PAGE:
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- Computational nanofluidics: nonlocal transport and the glass transition
- Puscasu, Ruslan M.
- The paper gives a review of recent advances in theory and simulation of nonlocal transport in nanoflows. The aim is to show how to computationally model and simulate the nonlocal viscous transport in atomic and molecular fluids. The ultimate goal is to provide nanofluidics and other disciplines with methodologies capable to give exact descriptions of flow at the nanoscale by using nonlocal constitutive relations which involve nonlocal transport kernels. Nanomaterials have properties that can be substantially different from those of the corresponding bulk phases. In particular, fluid flows in pores or channels of nanoscale dimension can deviate strongly from macroscopic expectations. When such structures approach the size regime corresponding to molecular scaling lengths, new physical constraints are placed on the behavior of the fluid. These physical constraints induce regions of the fluid to exhibit new properties (e.g. vastly increased viscosity near the pore wall) and they may affect changes in thermodynamic properties and may also alter the chemical reactivity of species at the fluidsolid interface. Consequently, many classical theories break down and are no longer valid at such small length and time scales. The development of models that go beyond classical (Navier-Stokes-Fourier) hydrodynamics would be very helpful for the prediction and understanding of flows in highly confined geometries (typically 1-100 nm). While such nanoscale systems can be very difficult to probe experimentally, they can be easily approached in a very strict manner by molecular modelling, providing theory and simulation an opportunity for the discovery of new phenomena. We therefore review in this article the advances within the framework of generalized hydrodynamics and present the latest theoretical developments and modelling results that can ultimately lead to suitable predictive tools capable of accurate prediction of the key physical properties of fluids under nano-confined geometries. We start with an overview on the nonlocal constitutive relation and the microscopic definitions of the key properties such as momentum density autocorrelation function, stress autocorrelation function and the wavevector dependent viscosity. Then we demonstrate how the nonlocal viscosity kernel can be computed via equilibrium molecular dynamics. Firstly, we showcase the spatially nonlocal viscosity kernel for simple monatomic and diatomic fluids over a wide range of wavevectors, state points and potential energy functions. Further we consider more complex fluids; in particular, we report results for alkanes and polymer melts. Secondly, we study glass-forming liquids and therefore extend the temperature range and report the nonlocal viscosities of polymer melts cooled towards their glassy state. The results reveal the nonlocal nature of the viscous transport and we give evidence that the slow dynamics in supercooled liquids is governed by a dynamic critical point at which time and length scales diverge and link it to the dynamic heterogeneity. It follows that the response of polymer melts to a velocity gradient near the glass transition temperature is highly nonlocal. In systems where the strain rate varies significantly over the width of the real space kernels, the generalized nonlocal viscosity must be used in order to correctly compute the velocity profile of molecular fluids via use of generalized hydrodynamics and thus the nonlocal behaviour of the transport must be integrated into methodologies developed to describe the multi-scale physics of nanoflows.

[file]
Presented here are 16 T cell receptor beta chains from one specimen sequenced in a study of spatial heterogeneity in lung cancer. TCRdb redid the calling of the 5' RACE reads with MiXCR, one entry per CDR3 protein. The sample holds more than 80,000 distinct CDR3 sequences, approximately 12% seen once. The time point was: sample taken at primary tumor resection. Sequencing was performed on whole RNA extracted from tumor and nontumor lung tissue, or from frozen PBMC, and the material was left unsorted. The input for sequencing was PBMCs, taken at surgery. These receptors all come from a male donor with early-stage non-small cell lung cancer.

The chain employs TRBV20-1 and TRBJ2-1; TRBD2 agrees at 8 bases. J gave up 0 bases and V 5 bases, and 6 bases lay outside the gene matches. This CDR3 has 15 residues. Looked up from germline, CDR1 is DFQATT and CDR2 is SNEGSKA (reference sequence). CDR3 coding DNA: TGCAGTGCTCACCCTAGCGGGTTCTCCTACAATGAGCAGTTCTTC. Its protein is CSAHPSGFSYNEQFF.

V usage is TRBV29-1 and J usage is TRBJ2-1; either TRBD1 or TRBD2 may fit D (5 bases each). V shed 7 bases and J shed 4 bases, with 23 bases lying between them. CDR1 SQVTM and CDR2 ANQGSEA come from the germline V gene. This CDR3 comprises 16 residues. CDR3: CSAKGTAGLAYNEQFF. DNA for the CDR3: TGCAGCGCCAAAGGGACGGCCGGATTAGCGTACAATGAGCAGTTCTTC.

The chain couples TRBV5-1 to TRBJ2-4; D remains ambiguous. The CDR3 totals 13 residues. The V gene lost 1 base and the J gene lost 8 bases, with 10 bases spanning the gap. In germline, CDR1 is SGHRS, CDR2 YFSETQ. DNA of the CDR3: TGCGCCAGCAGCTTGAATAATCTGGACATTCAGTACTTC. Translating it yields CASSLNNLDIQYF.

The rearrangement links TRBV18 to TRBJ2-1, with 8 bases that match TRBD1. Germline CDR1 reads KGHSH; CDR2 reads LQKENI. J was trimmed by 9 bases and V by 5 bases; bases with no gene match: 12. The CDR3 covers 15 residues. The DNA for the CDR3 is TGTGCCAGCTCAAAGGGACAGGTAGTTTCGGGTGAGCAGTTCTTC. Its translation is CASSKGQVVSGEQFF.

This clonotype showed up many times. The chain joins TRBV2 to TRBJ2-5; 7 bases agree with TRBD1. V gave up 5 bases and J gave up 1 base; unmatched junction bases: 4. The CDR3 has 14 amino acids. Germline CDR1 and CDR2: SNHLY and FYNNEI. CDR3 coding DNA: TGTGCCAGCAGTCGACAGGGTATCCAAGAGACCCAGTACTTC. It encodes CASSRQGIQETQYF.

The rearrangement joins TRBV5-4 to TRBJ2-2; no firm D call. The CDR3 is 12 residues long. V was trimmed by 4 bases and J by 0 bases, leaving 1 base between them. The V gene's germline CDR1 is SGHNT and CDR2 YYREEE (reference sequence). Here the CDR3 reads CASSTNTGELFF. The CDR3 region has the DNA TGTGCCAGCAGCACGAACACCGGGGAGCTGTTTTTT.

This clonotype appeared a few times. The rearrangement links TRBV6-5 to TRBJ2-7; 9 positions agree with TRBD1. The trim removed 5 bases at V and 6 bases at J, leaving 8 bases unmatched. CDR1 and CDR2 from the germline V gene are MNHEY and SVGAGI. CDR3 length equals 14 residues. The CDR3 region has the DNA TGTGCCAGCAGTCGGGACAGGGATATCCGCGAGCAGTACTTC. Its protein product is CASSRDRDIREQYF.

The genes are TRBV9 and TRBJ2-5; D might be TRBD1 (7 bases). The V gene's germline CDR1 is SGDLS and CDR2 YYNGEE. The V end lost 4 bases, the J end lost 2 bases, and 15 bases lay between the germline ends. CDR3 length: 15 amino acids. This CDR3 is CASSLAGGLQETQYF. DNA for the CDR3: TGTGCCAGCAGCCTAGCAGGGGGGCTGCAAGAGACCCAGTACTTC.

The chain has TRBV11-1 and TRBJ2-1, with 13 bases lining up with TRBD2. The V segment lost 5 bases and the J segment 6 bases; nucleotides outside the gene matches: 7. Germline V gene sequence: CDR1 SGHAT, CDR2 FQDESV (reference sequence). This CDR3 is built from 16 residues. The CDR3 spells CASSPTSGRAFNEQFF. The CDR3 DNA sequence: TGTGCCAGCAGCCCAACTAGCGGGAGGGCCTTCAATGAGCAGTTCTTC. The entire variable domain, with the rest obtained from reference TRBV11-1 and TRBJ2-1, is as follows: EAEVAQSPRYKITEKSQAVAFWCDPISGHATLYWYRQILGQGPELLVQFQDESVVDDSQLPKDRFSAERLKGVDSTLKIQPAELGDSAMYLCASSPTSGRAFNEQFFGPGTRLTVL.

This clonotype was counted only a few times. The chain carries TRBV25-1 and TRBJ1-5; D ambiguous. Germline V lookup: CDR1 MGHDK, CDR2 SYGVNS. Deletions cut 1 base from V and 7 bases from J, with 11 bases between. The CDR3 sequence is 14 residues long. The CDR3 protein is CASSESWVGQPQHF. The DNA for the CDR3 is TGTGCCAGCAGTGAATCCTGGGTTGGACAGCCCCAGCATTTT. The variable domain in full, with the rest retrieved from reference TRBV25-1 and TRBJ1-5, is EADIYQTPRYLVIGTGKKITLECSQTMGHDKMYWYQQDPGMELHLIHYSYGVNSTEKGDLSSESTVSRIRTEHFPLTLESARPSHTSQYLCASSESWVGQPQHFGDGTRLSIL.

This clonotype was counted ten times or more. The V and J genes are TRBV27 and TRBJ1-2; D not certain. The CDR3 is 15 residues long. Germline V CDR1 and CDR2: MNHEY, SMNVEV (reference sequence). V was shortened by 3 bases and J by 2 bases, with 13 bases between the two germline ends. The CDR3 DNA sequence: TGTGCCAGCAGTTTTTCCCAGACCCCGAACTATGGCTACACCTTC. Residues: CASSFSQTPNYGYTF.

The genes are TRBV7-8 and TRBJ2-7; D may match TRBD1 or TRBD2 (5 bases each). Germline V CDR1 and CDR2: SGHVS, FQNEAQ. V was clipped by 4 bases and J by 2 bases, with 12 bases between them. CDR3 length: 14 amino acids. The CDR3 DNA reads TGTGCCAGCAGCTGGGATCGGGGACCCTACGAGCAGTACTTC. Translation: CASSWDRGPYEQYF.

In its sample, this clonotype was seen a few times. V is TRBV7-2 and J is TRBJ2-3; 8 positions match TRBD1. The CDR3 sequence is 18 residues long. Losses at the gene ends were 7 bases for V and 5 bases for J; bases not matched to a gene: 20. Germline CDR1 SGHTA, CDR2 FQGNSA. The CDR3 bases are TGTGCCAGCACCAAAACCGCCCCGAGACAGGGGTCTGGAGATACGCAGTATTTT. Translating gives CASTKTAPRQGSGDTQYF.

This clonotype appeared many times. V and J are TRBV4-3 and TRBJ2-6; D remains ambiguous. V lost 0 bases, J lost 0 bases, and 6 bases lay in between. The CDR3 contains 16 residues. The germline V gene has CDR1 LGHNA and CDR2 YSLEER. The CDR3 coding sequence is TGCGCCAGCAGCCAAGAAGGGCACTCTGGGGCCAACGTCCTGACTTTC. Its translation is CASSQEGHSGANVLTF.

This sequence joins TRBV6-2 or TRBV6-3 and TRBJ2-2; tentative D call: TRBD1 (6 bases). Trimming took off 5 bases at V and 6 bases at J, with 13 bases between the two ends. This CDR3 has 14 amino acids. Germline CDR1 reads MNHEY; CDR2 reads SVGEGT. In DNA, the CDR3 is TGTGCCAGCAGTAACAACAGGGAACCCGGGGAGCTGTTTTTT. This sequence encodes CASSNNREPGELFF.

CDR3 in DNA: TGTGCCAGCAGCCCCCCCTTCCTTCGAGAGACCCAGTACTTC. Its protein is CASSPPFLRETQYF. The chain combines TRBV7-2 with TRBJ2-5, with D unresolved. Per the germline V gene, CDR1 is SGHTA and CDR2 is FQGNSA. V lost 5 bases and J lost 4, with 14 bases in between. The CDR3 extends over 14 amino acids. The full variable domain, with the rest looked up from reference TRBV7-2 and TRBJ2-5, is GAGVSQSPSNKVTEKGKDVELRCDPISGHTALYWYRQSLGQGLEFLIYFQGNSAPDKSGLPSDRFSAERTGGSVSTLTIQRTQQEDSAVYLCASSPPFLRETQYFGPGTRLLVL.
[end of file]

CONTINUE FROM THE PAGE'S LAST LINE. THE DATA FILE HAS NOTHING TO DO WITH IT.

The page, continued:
- Publication type
- Journal article
- Research centre
- Swinburne University of Technology
- Acta Physica Slovaca, Vol. 61, no. 4 (Aug 2011), pp. 391-482
- Publication year
- FOR Code(s)
- 0202 Atomic, Molecular, Nuclear, Particle and Plasma Physics
- Computational nanofluidics; Glass transition; Molecular dynamics; Nonlocal transport; Polymers; Viscosity
- Publisher URL
- Copyright © 2011. Published version of this paper reproduced with the kind permission of the publisher.
- Full text
- Peer reviewed